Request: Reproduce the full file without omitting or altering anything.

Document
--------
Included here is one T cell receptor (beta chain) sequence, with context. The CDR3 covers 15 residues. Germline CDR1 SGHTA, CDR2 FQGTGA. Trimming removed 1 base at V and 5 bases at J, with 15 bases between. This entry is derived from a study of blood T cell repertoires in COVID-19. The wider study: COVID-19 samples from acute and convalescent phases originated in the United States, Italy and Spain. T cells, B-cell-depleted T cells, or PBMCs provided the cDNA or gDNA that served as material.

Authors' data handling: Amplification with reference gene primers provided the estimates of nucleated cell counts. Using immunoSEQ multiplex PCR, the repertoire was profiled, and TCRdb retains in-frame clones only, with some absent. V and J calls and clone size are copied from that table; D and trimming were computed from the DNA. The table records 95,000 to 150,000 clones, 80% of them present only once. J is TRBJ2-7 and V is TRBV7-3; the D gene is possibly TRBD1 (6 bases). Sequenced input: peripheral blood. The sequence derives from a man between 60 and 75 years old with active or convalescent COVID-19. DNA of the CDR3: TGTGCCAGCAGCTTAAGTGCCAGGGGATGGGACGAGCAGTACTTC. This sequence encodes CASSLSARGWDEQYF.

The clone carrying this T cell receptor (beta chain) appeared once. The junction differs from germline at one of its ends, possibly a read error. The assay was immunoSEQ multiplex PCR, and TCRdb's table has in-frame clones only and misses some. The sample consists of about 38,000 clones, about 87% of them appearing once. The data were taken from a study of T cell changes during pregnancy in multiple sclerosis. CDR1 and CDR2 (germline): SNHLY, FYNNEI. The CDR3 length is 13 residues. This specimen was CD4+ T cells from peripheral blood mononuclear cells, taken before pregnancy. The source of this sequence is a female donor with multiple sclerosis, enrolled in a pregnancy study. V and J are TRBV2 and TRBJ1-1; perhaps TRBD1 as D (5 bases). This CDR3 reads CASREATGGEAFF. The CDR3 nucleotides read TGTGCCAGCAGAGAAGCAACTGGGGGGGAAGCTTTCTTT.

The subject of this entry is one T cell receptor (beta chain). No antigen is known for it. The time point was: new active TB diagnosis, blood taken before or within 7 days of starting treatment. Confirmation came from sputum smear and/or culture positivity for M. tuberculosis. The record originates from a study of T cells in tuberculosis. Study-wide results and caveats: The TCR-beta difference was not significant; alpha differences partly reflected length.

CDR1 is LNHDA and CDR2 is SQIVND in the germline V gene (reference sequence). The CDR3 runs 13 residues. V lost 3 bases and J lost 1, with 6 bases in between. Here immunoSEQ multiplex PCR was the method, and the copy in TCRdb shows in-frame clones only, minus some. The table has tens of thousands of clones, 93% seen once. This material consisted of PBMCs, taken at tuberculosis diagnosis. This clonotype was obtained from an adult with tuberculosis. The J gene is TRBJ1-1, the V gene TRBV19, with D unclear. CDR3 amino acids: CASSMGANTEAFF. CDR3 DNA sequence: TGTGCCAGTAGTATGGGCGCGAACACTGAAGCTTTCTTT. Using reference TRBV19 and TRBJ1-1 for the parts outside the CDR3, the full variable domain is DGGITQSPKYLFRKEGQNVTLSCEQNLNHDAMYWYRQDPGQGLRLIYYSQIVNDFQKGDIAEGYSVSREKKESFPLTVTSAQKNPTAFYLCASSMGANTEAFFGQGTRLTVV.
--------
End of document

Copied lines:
Included here is one T cell receptor (beta chain) sequence, with context. The CDR3 covers 15 residues. Germline CDR1 SGHTA, CDR2 FQGTGA. Trimming removed 1 base at V and 5 bases at J, with 15 bases between. This entry is derived from a study of blood T cell repertoires in COVID-19. The wider study: COVID-19 samples from acute and convalescent phases originated in the United States, Italy and Spain. T cells, B-cell-depleted T cells, or PBMCs provided the cDNA or gDNA that served as material.

Authors' data handling: Amplification with reference gene primers provided the estimates of nucleated cell counts. Using immunoSEQ multiplex PCR, the repertoire was profiled, and TCRdb retains in-frame clones only, with some absent. V and J calls and clone size are copied from that table; D and trimming were computed from the DNA. The table records 95,000 to 150,000 clones, 80% of them present only once. J is TRBJ2-7 and V is TRBV7-3; the D gene is possibly TRBD1 (6 bases). Sequenced input: peripheral blood. The sequence derives from a man between 60 and 75 years old with active or convalescent COVID-19. DNA of the CDR3: TGTGCCAGCAGCTTAAGTGCCAGGGGATGGGACGAGCAGTACTTC. This sequence encodes CASSLSARGWDEQYF.

The clone carrying this T cell receptor (beta chain) appeared once. The junction differs from germline at one of its ends, possibly a read error. The assay was immunoSEQ multiplex PCR, and TCRdb's table has in-frame clones only and misses some. The sample consists of about 38,000 clones, about 87% of them appearing once. The data were taken from a study of T cell changes during pregnancy in multiple sclerosis. CDR1 and CDR2 (germline): SNHLY, FYNNEI. The CDR3 length is 13 residues. This specimen was CD4+ T cells from peripheral blood mononuclear cells, taken before pregnancy. The source of this sequence is a female donor with multiple sclerosis, enrolled in a pregnancy study. V and J are TRBV2 and TRBJ1-1; perhaps TRBD1 as D (5 bases). This CDR3 reads CASREATGGEAFF. The CDR3 nucleotides read TGTGCCAGCAGAGAAGCAACTGGGGGGGAAGCTTTCTTT.

The subject of this entry is one T cell receptor (beta chain). No antigen is known for it. The time point was: new active TB diagnosis, blood taken before or within 7 days of starting treatment. Confirmation came from sputum smear and/or culture positivity for M. tuberculosis. The record originates from a study of T cells in tuberculosis. Study-wide results and caveats: The TCR-beta difference was not significant; alpha differences partly reflected length.

CDR1 is LNHDA and CDR2 is SQIVND in the germline V gene (reference sequence). The CDR3 runs 13 residues. V lost 3 bases and J lost 1, with 6 bases in between. Here immunoSEQ multiplex PCR was the method, and the copy in TCRdb shows in-frame clones only, minus some. The table has tens of thousands of clones, 93% seen once. This material consisted of PBMCs, taken at tuberculosis diagnosis. This clonotype was obtained from an adult with tuberculosis. The J gene is TRBJ1-1, the V gene TRBV19, with D unclear. CDR3 amino acids: CASSMGANTEAFF. CDR3 DNA sequence: TGTGCCAGTAGTATGGGCGCGAACACTGAAGCTTTCTTT. Using reference TRBV19 and TRBJ1-1 for the parts outside the CDR3, the full variable domain is DGGITQSPKYLFRKEGQNVTLSCEQNLNHDAMYWYRQDPGQGLRLIYYSQIVNDFQKGDIAEGYSVSREKKESFPLTVTSAQKNPTAFYLCASSMGANTEAFFGQGTRLTVV.